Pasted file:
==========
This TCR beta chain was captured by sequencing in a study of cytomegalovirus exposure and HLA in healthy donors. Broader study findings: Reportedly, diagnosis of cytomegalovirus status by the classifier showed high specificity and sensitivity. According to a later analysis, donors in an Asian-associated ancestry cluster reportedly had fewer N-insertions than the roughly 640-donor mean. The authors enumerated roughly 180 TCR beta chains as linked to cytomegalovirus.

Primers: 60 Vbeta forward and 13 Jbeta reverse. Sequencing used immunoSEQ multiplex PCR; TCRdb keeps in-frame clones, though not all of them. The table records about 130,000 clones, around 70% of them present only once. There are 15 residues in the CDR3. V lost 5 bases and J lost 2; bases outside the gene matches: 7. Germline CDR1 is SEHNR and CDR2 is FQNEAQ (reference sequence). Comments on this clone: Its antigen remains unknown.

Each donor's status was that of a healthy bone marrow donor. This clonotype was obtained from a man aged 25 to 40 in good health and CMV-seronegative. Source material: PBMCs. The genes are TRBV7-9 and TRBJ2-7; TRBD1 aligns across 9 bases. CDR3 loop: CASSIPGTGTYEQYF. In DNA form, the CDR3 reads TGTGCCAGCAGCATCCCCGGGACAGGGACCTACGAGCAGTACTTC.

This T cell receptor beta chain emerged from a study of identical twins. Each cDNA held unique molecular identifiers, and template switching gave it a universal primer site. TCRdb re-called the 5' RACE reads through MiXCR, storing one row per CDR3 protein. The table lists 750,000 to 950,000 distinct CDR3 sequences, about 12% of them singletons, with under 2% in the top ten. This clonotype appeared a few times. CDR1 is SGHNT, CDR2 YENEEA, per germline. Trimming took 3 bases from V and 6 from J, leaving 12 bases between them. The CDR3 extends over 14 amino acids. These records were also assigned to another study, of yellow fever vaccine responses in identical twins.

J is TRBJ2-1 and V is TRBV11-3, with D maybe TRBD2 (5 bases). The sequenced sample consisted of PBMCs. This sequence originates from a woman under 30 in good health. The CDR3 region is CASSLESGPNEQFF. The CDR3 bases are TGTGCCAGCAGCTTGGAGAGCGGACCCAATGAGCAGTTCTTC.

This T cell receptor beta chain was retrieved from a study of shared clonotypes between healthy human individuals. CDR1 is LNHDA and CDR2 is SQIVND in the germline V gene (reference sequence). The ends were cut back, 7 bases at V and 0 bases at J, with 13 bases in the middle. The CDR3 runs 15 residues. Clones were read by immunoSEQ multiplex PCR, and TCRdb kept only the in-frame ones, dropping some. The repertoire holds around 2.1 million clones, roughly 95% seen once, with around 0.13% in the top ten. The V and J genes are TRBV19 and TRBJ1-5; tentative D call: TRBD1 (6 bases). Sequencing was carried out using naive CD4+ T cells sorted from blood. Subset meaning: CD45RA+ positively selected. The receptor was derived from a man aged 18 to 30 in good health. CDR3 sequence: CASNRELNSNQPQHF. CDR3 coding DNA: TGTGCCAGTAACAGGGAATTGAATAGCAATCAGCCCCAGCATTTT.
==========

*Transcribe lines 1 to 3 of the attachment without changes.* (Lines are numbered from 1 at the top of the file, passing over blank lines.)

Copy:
This TCR beta chain was captured by sequencing in a study of cytomegalovirus exposure and HLA in healthy donors. Broader study findings: Reportedly, diagnosis of cytomegalovirus status by the classifier showed high specificity and sensitivity. According to a later analysis, donors in an Asian-associated ancestry cluster reportedly had fewer N-insertions than the roughly 640-donor mean. The authors enumerated roughly 180 TCR beta chains as linked to cytomegalovirus.

Primers: 60 Vbeta forward and 13 Jbeta reverse. Sequencing used immunoSEQ multiplex PCR; TCRdb keeps in-frame clones, though not all of them. The table records about 130,000 clones, around 70% of them present only once. There are 15 residues in the CDR3. V lost 5 bases and J lost 2; bases outside the gene matches: 7. Germline CDR1 is SEHNR and CDR2 is FQNEAQ (reference sequence). Comments on this clone: Its antigen remains unknown.

Each donor's status was that of a healthy bone marrow donor. This clonotype was obtained from a man aged 25 to 40 in good health and CMV-seronegative. Source material: PBMCs. The genes are TRBV7-9 and TRBJ2-7; TRBD1 aligns across 9 bases. CDR3 loop: CASSIPGTGTYEQYF. In DNA form, the CDR3 reads TGTGCCAGCAGCATCCCCGGGACAGGGACCTACGAGCAGTACTTC.